Comparative Negligence For Wearing High-Heels? Fifth District Court of Appeals Says No!
Jennifer Bongiorno went to work one day dressed as she had every day before; wearing a pair of high-heels. However, on that day when she walked into the bathroom in her office building she slipped on the floor, falling and injuring herself. Ms. Bongiorno filed a lawsuit against the property owner and proceeded to a bench trial. In a bench trial the judge alone determines the verdict, there is no jury.
During closing arguments, the attorney for the property owner argued that Ms. Bongiorno should be found partially responsible for the fall because she was wearing “four-to-five inch high-heeled shoes.” This attorney argued that by choosing to wear four-to-five inch heels, Ms. Bongiorno assumed some risk that she might fall. After hearing all of the arguments, the judge in St. Johns County, Florida held that both parties were fifty percent responsible for the injuries. Yes, Ms. Bongiorno herself was deemed to be responsible for half of the injuries because she was wearing the same style of shoe she normally wore without incident.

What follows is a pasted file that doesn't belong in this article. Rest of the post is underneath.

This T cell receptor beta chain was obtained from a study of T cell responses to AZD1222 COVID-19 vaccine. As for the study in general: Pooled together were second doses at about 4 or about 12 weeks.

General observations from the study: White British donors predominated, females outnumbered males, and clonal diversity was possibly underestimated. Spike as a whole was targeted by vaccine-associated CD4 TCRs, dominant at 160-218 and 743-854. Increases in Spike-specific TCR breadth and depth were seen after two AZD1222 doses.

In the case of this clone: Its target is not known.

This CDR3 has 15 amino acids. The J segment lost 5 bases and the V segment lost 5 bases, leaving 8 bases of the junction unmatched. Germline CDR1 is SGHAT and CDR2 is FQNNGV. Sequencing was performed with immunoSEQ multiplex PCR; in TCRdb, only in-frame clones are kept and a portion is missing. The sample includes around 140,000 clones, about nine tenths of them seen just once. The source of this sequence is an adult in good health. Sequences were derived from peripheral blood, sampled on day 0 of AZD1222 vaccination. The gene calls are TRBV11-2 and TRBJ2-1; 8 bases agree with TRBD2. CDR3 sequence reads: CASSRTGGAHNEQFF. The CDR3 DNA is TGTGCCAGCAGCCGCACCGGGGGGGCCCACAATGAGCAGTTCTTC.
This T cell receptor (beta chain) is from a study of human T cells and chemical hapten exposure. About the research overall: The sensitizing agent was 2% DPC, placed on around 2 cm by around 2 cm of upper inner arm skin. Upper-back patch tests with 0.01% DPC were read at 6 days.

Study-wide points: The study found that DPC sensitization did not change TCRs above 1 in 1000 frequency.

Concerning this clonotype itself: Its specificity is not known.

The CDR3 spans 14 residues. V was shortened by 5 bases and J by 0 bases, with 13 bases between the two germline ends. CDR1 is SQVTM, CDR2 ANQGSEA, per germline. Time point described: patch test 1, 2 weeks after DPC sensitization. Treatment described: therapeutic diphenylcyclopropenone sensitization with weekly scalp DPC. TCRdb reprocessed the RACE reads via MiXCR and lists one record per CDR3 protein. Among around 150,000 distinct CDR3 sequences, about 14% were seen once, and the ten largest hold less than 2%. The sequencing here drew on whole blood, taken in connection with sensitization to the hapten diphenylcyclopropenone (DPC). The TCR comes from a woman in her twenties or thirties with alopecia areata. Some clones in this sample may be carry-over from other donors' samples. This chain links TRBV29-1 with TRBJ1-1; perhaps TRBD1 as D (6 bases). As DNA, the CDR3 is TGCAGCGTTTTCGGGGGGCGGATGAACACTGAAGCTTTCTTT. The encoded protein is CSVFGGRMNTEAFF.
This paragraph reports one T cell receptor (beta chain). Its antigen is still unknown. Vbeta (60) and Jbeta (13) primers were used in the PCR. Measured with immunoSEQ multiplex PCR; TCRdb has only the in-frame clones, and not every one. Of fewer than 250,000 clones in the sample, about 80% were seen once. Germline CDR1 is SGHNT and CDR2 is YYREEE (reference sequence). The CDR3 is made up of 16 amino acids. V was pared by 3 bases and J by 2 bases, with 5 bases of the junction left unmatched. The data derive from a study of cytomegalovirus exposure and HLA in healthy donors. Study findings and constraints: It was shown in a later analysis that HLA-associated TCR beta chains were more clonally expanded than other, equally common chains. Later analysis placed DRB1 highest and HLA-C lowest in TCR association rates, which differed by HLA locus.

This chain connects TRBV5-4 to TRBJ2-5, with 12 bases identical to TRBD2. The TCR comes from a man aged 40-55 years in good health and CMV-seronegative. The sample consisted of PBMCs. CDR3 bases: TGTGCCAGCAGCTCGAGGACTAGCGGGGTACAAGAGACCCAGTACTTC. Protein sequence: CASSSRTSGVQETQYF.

Ms. Bongiorno’s attorneys appealed this issue and asked the 5th District Court of Appeal to reverse that 50% responsibility verdict. In Bongiorno v. Americorp, 40 Fla. L. Weekly D760c (Fla. 5th DCA 2015), the Court held that the property owner failed to sustain its burden that by wearing high-heels, Ms. Bongiorno created a “foreseeable zone of risk.” A “foreseeable zone of risk” means that a reasonable person could foresee or anticipate a certain consequence or outcome of their decisions. In this case, the property owner could not show that Ms. Bongiorno, by choosing to wear high-heels could have anticipated that she would slip and get injured. This decision effectively eliminated the 50% responsibility on Ms. Bongiorno and held the property owner 100% responsible for the damages.
While this opinion does not mean that anyone wearing high-heels can escape some responsibility in causing their own injuries, it does make it much more difficult for property owners to prove that pedestrians, employees, bystanders, or shoppers have a duty to wear “safe footwear” in slip-and-fall injuries. Many factors go into determining liability for “slip-and-fall” or “trip-and-fall” cases. It is important that if you are involved in this type of injury you document the condition of the ground surface, any warnings that may be present, and your footwear.